The impact on passenger car emissions associated with the promotion and demise of diesel fuel

Samuel Wilson, Naomi J. Farren, Rebecca A. Rose, Shona E. Wilde, Jack Davison, Jasmine V. Wareham, James D. Lee, David C. Carslaw*

*Corresponding author for this work

Research output: Contribution to journalArticlepeer-review


The promotion and growth in the use of diesel fuel in passenger cars in the UK and Europe over the past two decades led to considerable adverse air quality impacts in urban areas and more widely. In this work, we construct a multi-decade analysis of passenger car emissions in the UK based on real driving emissions data. An important part of the study is the use of extensive vehicle emission remote sensing data covering multiple measurement locations, time periods, environmental conditions and consisting of over 600,000 measurements. These data are used to consider two scenarios: first, that diesel fuel use was not promoted in the early 2000s for climate mitigation reasons, and second, that there was not a dramatic decline in diesel fuel use following the Dieselgate scandal. The strong growth of diesel fuel use coincided with a time when diesel NOx emissions were high and, conversely, the strong decrease of diesel fuel use coincided with a time when diesel vehicle after-treatment systems for NOx control were effective. We estimate that the growth in diesel car use in the UK results in excess NOx emissions of 721 kt over a three decade period; equivalent to over 7 times total annual passenger car NOx emissions and greater than total UK NOx emissions of 681.8 kt in 2021 and with an associated damage cost of £5.875 billion. However, the sharp move away from diesel fuel post-Dieselgate only reduced NOx emissions by 41 kt owing to the effectiveness of modern diesel aftertreatment systems.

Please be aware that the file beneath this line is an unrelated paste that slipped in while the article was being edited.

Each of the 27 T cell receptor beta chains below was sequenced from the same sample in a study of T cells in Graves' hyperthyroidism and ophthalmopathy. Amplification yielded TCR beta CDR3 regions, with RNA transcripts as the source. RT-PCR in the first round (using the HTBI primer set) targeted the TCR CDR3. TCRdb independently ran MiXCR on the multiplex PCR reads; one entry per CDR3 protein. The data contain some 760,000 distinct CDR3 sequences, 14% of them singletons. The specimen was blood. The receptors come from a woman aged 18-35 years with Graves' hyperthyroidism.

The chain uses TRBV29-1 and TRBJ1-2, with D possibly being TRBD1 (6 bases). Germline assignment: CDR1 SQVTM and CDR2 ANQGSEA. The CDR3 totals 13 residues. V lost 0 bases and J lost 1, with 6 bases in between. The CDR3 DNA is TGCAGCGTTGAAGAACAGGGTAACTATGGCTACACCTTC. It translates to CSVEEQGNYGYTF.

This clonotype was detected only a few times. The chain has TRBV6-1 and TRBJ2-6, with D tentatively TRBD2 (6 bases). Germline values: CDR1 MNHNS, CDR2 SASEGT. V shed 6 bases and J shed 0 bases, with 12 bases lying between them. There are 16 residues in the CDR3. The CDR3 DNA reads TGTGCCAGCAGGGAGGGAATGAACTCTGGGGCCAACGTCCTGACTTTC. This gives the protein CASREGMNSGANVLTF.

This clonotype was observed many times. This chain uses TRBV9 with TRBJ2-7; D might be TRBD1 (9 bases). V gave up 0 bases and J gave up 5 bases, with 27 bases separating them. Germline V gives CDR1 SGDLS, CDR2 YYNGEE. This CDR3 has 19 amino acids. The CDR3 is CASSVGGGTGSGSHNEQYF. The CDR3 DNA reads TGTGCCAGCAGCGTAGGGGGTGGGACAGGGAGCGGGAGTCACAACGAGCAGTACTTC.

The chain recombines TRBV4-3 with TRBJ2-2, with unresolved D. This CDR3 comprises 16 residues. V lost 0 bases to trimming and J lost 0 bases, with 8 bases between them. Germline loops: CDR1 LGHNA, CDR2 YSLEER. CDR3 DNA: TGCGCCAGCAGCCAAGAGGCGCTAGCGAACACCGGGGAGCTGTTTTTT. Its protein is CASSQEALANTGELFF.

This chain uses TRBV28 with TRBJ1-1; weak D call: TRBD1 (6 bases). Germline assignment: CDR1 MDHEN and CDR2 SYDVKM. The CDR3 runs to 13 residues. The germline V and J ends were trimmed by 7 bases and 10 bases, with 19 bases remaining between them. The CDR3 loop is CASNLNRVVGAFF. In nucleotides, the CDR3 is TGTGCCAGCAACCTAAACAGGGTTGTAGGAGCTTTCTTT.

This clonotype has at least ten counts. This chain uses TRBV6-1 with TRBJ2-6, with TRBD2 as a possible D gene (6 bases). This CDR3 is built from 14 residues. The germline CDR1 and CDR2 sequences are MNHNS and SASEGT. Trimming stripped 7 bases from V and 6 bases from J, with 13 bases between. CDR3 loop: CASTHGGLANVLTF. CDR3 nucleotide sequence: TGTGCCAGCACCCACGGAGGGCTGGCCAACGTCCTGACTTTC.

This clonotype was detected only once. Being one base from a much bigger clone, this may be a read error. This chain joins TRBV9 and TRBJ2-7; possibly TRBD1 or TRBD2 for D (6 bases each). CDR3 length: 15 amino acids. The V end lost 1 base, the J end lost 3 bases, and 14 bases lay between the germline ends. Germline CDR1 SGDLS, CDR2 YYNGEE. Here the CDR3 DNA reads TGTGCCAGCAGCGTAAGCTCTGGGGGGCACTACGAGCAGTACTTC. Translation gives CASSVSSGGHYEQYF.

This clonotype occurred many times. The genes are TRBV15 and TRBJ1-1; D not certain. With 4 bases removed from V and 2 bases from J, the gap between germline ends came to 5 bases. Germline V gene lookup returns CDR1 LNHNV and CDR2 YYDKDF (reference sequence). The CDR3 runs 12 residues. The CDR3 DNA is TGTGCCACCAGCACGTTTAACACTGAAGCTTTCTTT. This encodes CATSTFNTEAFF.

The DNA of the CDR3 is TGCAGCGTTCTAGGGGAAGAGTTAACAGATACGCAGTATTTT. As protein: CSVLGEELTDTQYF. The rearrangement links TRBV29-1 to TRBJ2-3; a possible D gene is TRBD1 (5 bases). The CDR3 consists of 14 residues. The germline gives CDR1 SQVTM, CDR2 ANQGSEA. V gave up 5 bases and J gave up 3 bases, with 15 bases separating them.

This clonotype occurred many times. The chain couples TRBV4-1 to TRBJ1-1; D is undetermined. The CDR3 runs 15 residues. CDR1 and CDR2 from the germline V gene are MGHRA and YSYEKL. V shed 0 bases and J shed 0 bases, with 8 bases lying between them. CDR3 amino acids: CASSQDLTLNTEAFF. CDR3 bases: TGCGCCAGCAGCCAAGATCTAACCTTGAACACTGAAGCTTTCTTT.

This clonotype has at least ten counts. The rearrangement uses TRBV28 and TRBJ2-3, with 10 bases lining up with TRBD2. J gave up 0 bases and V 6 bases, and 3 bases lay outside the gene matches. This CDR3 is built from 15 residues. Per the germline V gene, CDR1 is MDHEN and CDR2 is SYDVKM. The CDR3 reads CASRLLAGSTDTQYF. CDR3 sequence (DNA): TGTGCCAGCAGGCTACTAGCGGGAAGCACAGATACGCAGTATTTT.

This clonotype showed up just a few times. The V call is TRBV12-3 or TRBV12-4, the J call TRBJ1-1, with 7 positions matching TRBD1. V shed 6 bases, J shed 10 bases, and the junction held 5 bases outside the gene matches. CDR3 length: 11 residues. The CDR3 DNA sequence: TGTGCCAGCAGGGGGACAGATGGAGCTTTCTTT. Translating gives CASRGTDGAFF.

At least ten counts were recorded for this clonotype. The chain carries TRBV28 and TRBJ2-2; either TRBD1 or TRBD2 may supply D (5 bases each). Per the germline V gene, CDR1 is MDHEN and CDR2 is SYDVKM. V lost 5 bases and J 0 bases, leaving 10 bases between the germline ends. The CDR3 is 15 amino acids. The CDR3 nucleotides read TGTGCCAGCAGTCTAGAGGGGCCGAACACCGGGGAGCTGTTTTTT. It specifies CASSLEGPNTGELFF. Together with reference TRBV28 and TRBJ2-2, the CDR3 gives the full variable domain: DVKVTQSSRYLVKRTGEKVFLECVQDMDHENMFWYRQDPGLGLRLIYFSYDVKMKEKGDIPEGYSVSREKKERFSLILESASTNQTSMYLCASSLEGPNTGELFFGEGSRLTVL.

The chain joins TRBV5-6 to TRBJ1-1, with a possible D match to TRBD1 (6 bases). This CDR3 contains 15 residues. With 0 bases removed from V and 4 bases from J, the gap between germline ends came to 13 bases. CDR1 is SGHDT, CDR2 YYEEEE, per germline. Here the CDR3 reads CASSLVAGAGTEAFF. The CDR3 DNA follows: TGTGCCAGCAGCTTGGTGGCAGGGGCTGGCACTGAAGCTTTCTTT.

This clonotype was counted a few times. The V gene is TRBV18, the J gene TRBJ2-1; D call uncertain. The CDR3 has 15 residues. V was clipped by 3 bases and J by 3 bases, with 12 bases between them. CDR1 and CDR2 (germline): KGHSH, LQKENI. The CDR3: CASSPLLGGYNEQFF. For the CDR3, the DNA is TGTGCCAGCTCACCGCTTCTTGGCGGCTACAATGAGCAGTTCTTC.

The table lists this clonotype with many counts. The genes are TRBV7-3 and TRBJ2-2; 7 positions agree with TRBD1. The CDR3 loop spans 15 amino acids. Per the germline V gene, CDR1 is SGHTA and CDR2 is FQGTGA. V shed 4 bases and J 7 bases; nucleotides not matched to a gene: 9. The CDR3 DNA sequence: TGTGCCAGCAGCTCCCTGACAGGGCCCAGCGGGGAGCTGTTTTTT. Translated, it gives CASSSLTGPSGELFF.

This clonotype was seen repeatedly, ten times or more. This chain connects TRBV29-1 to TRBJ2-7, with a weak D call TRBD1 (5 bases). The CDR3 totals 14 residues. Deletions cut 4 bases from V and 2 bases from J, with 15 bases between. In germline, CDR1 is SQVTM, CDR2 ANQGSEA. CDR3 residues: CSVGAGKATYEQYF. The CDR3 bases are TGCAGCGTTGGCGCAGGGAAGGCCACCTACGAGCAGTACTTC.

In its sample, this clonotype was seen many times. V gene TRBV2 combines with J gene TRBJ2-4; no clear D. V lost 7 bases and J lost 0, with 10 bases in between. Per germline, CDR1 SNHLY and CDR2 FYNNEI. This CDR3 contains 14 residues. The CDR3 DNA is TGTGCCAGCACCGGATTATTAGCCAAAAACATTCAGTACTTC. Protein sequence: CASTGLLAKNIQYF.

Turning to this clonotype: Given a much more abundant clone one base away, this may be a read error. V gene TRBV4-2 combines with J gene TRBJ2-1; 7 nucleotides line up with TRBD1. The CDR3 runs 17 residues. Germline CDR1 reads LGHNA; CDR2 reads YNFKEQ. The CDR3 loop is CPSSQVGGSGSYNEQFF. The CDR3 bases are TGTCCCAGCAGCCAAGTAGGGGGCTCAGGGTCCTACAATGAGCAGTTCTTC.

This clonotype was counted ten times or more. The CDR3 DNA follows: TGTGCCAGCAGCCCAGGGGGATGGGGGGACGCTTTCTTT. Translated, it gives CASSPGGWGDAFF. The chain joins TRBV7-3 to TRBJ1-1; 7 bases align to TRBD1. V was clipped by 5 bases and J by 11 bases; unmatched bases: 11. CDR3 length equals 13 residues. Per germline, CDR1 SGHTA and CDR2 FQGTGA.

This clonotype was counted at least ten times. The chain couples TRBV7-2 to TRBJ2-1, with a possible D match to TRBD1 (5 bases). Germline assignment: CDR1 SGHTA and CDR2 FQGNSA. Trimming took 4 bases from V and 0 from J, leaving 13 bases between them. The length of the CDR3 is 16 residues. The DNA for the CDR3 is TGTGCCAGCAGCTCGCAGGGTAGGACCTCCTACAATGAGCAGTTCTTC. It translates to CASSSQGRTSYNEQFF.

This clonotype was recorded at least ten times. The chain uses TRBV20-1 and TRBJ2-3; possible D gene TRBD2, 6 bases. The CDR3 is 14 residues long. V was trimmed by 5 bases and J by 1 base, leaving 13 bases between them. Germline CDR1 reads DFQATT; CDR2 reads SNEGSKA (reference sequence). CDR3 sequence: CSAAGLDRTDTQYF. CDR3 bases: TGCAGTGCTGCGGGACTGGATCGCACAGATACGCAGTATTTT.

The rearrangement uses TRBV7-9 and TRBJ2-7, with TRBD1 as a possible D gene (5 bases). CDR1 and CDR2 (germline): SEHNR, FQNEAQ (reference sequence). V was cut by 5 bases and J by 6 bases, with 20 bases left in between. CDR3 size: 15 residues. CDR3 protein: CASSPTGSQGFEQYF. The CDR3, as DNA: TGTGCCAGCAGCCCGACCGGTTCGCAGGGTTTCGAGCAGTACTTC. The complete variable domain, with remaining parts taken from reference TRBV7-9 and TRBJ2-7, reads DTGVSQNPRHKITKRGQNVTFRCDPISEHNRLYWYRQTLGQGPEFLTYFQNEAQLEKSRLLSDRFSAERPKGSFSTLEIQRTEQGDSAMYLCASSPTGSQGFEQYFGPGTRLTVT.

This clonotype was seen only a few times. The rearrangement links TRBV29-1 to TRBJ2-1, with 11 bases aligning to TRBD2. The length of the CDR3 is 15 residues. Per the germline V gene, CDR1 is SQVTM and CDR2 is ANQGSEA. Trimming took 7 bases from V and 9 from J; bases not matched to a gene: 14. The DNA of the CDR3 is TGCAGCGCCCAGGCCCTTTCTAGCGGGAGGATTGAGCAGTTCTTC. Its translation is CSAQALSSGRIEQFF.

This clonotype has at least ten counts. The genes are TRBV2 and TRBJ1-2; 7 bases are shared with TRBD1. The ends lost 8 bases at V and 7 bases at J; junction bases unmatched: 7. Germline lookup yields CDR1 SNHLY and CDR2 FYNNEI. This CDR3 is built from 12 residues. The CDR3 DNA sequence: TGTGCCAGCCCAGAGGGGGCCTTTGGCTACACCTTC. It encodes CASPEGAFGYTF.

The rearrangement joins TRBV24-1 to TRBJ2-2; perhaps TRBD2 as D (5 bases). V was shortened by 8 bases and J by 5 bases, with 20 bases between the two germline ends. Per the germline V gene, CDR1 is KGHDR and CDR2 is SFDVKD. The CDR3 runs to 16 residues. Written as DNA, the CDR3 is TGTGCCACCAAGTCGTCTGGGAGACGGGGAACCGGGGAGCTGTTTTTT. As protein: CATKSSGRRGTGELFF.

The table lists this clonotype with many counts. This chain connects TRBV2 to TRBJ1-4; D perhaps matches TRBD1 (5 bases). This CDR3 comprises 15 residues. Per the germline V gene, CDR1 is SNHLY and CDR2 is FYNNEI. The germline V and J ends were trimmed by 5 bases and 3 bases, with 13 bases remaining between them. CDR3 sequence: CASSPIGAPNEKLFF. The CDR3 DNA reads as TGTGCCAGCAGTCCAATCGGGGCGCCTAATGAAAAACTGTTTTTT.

Original languageEnglish
Article number108330
Number of pages11
JournalEnvironment International
Early online date23 Nov 2023
Publication statusPublished - 1 Dec 2023

Bibliographical note

Funding Information:
We express our thanks to Ricardo and the Department of Chemistry at the University of York for funding the studentship of Sam Wilson. We would like to thank Adam Vaughan, Stuart Young, and Will Drysdale from the University of York for the collection of data using the FEAT instrument. Ricardo’s remote sensing field team (Ben Fowler, Tom Green, Les Phelps, Sam Copsey, Paraic Marry, Sion Carpenter, and Susannah Telfer) are thanked for collecting data using the Opus RSD5000.This study includes data from Sheffield which has been obtained from the CONOX database Borken-Kleefeld et al. (2018) .

Publisher Copyright:
© 2023 The Author(s)


  • Diesel
  • Nitrogen oxides
  • Remote Sensing
  • Vehicle emissions

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